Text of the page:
Kim Dotcom sues New Zealand over electronic snooping

The Megaupload founder is suing the New Zealand government for $4.8 million, claiming it illegally spied on him in advance of a raid on his house, says Wired.

MegaUpload founder Kim DotCom.
MegaUpload founder Kim DotCom. 3News

Kim Dotcom has filed a multimillion-dollar lawsuit against a New Zealand spy agency.

Court documents discovered this week by Wired have revealed Dotcom's suit against the Government Communications Security Bureau (GCSB) for the surveillance it conducted against him last year and a subsequent police raid that targeted his home.

In early 2012, policed raided Dotcom's New Zealand $30 million mansion and confiscated some of his possessions, including a Mercedes Benz and a pink Cadillac. But a New Zealand court later ruled that the warrants issued to carry out the search were invalid and that any possessions not considered to be relevant in the case were to be returned to Dotcom .

The surveillance conducted against Dotcom was also considered unlawful since at the time the GCSB was not allowed to spy on New Zealand citizens. The agency mistakenly believed that Dotcom was not a citizen.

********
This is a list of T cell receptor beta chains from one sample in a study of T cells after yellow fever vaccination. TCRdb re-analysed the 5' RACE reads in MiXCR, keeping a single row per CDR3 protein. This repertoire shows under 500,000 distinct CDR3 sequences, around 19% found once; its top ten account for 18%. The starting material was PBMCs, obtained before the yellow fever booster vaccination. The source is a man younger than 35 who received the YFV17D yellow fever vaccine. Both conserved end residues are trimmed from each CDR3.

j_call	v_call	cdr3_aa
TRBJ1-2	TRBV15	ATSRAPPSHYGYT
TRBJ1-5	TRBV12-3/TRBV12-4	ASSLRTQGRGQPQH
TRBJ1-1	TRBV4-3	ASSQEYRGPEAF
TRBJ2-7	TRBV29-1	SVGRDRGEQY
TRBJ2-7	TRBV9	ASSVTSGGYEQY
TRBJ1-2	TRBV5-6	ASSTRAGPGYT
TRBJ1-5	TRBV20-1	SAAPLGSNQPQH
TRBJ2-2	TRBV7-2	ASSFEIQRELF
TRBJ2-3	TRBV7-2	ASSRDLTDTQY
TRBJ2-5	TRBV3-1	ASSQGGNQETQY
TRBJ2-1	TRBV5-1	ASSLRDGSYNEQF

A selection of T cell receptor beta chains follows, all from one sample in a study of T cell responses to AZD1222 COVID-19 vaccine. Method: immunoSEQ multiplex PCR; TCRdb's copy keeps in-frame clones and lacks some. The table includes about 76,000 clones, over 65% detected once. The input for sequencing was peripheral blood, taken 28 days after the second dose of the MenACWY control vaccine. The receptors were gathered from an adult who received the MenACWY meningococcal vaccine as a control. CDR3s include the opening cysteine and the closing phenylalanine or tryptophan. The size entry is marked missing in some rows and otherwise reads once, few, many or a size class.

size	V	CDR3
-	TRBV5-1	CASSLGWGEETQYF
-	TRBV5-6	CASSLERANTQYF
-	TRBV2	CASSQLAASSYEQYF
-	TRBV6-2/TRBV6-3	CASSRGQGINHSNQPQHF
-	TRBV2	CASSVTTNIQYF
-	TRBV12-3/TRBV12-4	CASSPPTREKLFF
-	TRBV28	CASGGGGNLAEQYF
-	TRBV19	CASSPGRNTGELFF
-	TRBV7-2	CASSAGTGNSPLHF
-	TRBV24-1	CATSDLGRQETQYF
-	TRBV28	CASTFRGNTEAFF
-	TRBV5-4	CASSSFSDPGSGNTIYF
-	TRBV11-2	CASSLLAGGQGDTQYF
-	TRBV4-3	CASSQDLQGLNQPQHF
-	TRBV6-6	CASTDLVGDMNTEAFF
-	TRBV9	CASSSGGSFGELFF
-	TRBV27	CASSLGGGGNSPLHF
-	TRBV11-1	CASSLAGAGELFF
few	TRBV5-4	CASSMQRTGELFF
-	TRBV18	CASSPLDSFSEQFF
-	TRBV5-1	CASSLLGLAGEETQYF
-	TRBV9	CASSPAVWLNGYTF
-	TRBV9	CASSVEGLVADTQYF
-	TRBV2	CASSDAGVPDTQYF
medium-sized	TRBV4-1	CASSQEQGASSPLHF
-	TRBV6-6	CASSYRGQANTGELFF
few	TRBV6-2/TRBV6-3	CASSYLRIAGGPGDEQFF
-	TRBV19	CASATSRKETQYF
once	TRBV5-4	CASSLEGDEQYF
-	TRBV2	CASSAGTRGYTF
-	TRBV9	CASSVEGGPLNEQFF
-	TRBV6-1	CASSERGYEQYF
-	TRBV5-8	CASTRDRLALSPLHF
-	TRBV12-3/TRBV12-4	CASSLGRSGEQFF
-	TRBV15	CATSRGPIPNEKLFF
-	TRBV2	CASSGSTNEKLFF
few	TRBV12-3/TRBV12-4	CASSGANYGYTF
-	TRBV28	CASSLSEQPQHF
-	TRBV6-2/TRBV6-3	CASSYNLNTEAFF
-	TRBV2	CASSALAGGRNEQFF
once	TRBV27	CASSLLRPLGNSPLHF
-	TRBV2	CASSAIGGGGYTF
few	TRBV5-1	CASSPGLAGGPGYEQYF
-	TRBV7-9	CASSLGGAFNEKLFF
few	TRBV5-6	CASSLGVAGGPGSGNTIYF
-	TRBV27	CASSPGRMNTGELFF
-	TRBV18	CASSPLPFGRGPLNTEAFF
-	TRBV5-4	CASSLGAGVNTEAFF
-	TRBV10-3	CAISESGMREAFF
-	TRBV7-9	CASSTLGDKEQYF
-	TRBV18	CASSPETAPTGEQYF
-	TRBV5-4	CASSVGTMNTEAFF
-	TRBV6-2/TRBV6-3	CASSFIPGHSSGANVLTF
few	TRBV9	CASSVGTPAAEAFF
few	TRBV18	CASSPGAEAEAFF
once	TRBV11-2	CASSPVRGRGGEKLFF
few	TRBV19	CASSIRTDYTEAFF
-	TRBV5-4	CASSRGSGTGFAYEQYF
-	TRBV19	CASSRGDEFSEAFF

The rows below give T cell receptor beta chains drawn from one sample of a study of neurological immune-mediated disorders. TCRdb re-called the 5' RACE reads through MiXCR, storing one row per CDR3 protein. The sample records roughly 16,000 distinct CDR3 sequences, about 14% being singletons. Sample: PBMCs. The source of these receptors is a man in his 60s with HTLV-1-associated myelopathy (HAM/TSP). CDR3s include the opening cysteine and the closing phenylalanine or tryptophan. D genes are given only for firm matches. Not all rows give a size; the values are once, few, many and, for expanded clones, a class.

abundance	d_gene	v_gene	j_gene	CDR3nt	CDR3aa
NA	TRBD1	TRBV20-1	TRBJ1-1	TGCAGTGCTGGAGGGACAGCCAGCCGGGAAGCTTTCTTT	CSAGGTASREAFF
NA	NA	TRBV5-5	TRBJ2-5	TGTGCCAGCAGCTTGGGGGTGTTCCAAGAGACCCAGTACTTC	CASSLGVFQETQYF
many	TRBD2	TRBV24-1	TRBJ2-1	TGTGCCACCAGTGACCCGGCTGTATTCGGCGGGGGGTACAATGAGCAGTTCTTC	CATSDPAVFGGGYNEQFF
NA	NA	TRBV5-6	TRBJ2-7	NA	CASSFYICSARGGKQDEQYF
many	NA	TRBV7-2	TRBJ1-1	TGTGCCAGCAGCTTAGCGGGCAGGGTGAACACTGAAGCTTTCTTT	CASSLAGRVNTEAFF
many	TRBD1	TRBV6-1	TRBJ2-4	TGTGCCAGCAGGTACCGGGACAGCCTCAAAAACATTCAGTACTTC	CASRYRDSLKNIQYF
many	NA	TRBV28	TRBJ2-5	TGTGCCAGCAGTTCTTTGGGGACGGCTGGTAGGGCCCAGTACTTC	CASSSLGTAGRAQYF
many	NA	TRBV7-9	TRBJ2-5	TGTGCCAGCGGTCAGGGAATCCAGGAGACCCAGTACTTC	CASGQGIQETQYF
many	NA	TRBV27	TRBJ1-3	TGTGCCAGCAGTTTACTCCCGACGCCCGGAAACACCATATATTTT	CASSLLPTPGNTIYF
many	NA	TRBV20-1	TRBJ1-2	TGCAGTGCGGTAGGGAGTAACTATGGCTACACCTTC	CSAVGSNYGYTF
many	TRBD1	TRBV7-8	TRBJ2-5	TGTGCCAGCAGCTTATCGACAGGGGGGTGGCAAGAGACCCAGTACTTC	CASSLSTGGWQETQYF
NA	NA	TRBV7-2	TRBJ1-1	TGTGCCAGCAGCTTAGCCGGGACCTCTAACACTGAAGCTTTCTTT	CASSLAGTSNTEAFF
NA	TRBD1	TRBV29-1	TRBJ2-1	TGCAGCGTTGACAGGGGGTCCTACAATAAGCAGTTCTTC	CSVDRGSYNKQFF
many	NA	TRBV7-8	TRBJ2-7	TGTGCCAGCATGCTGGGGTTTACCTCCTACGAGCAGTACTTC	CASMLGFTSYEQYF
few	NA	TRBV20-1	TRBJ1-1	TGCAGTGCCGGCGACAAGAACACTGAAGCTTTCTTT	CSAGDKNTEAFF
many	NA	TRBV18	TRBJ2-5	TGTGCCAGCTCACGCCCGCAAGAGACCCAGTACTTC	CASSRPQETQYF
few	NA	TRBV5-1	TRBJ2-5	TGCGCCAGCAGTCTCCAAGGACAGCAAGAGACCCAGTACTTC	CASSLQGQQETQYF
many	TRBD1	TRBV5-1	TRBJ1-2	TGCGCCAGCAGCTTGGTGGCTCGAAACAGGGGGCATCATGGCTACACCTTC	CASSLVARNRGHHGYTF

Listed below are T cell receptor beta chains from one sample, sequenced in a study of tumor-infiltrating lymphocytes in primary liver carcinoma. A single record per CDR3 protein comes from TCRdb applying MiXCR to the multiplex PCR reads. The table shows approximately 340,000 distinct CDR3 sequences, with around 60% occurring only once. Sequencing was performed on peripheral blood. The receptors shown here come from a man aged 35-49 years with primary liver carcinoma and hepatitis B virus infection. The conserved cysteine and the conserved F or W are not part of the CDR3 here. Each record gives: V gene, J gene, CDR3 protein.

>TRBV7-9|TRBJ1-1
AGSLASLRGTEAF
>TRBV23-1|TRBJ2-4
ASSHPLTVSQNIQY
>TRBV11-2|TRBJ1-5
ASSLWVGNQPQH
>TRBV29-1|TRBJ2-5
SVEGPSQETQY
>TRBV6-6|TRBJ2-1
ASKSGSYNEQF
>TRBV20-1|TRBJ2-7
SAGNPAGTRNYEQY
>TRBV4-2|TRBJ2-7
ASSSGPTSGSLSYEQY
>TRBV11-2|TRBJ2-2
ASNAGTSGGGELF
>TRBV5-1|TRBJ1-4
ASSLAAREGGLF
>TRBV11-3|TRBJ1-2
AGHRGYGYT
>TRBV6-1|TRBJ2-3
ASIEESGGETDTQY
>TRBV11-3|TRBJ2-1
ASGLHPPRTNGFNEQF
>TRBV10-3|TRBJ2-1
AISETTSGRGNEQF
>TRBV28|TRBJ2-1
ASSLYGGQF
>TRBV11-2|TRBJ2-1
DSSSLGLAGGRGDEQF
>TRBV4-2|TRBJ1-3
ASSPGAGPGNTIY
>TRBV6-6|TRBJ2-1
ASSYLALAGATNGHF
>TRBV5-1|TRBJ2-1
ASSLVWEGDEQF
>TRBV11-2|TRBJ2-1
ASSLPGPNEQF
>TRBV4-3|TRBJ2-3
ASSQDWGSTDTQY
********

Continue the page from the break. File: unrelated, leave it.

As a result, Chief High Court judge Justice Helen Winkelmann found last year that DotCom had the right to sue the GCSB and the police. That ruling was challenged by New Zealand's attorney general. But this past March, the Court of Appeal denied the attorney's general's request to exclude the GCSB from DotCom's lawsuit , opening the door for this week's legal salvo.

Dotcom has been in trouble with the US over charges that he and his associates encouraged users of his former Megaupload site to upload pirated songs, videos, and other content and share them with other people. The US government has been fighting to extradite him.

The Megaupload founder is suing the GCSB for 6 million New Zealand dollars ($4.8 million).

About the author

Journalist, software trainer, and Web developer Lance Whitney writes columns and reviews for CNET, Computer Shopper, Microsoft TechNet, and other technology sites. His first book, "Windows 8 Five Minutes at a Time," was published by Wiley & Sons in November 2012.

 

Join the discussion

Conversation powered by Livefyre

Don't Miss
Hot Products
Trending on CNET

HOT ON CNET

iPhone running slow?

Here are some quick fixes for some of the most common problem in iOS 7.